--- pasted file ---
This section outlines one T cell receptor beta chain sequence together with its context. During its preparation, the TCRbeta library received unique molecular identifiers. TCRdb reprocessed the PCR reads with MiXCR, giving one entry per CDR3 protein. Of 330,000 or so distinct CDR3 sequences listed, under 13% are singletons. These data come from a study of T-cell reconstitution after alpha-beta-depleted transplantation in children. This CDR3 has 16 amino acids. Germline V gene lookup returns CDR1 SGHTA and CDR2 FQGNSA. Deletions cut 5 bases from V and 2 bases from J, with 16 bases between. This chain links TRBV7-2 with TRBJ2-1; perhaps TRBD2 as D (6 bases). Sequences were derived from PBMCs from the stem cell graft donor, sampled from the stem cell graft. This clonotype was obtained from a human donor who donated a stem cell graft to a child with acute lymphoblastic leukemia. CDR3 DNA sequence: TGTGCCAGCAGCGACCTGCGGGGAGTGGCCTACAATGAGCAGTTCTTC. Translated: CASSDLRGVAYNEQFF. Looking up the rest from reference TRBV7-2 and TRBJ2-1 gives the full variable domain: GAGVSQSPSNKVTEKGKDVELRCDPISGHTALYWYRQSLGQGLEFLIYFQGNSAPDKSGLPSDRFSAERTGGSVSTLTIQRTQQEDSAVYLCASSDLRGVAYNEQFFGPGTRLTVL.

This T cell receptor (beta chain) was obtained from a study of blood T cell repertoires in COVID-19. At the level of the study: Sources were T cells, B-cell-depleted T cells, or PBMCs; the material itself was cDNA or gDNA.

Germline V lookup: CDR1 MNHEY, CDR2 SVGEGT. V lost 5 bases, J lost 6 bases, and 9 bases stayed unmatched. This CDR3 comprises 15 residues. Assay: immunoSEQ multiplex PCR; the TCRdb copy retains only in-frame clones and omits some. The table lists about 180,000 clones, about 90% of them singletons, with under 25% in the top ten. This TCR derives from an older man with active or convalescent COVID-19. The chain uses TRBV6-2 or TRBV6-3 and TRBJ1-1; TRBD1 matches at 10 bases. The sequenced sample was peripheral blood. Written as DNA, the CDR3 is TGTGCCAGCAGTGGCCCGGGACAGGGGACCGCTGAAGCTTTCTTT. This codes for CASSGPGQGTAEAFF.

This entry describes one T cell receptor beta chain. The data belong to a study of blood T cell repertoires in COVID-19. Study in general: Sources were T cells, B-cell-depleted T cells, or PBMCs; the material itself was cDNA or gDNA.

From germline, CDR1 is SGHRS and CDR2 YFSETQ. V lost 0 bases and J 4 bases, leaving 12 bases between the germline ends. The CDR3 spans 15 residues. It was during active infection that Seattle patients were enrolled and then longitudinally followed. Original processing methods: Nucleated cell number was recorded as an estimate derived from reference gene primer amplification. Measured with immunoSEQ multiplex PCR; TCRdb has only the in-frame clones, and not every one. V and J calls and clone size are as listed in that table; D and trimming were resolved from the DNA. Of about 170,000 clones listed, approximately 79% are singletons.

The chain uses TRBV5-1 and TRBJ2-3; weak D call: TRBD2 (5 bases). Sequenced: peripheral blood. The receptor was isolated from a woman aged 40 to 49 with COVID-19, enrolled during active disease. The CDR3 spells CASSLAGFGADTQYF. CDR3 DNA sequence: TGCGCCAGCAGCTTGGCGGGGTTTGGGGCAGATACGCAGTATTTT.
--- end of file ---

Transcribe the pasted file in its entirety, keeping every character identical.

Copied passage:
This section outlines one T cell receptor beta chain sequence together with its context. During its preparation, the TCRbeta library received unique molecular identifiers. TCRdb reprocessed the PCR reads with MiXCR, giving one entry per CDR3 protein. Of 330,000 or so distinct CDR3 sequences listed, under 13% are singletons. These data come from a study of T-cell reconstitution after alpha-beta-depleted transplantation in children. This CDR3 has 16 amino acids. Germline V gene lookup returns CDR1 SGHTA and CDR2 FQGNSA. Deletions cut 5 bases from V and 2 bases from J, with 16 bases between. This chain links TRBV7-2 with TRBJ2-1; perhaps TRBD2 as D (6 bases). Sequences were derived from PBMCs from the stem cell graft donor, sampled from the stem cell graft. This clonotype was obtained from a human donor who donated a stem cell graft to a child with acute lymphoblastic leukemia. CDR3 DNA sequence: TGTGCCAGCAGCGACCTGCGGGGAGTGGCCTACAATGAGCAGTTCTTC. Translated: CASSDLRGVAYNEQFF. Looking up the rest from reference TRBV7-2 and TRBJ2-1 gives the full variable domain: GAGVSQSPSNKVTEKGKDVELRCDPISGHTALYWYRQSLGQGLEFLIYFQGNSAPDKSGLPSDRFSAERTGGSVSTLTIQRTQQEDSAVYLCASSDLRGVAYNEQFFGPGTRLTVL.

This T cell receptor (beta chain) was obtained from a study of blood T cell repertoires in COVID-19. At the level of the study: Sources were T cells, B-cell-depleted T cells, or PBMCs; the material itself was cDNA or gDNA.

Germline V lookup: CDR1 MNHEY, CDR2 SVGEGT. V lost 5 bases, J lost 6 bases, and 9 bases stayed unmatched. This CDR3 comprises 15 residues. Assay: immunoSEQ multiplex PCR; the TCRdb copy retains only in-frame clones and omits some. The table lists about 180,000 clones, about 90% of them singletons, with under 25% in the top ten. This TCR derives from an older man with active or convalescent COVID-19. The chain uses TRBV6-2 or TRBV6-3 and TRBJ1-1; TRBD1 matches at 10 bases. The sequenced sample was peripheral blood. Written as DNA, the CDR3 is TGTGCCAGCAGTGGCCCGGGACAGGGGACCGCTGAAGCTTTCTTT. This codes for CASSGPGQGTAEAFF.

This entry describes one T cell receptor beta chain. The data belong to a study of blood T cell repertoires in COVID-19. Study in general: Sources were T cells, B-cell-depleted T cells, or PBMCs; the material itself was cDNA or gDNA.

From germline, CDR1 is SGHRS and CDR2 YFSETQ. V lost 0 bases and J 4 bases, leaving 12 bases between the germline ends. The CDR3 spans 15 residues. It was during active infection that Seattle patients were enrolled and then longitudinally followed. Original processing methods: Nucleated cell number was recorded as an estimate derived from reference gene primer amplification. Measured with immunoSEQ multiplex PCR; TCRdb has only the in-frame clones, and not every one. V and J calls and clone size are as listed in that table; D and trimming were resolved from the DNA. Of about 170,000 clones listed, approximately 79% are singletons.

The chain uses TRBV5-1 and TRBJ2-3; weak D call: TRBD2 (5 bases). Sequenced: peripheral blood. The receptor was isolated from a woman aged 40 to 49 with COVID-19, enrolled during active disease. The CDR3 spells CASSLAGFGADTQYF. CDR3 DNA sequence: TGCGCCAGCAGCTTGGCGGGGTTTGGGGCAGATACGCAGTATTTT.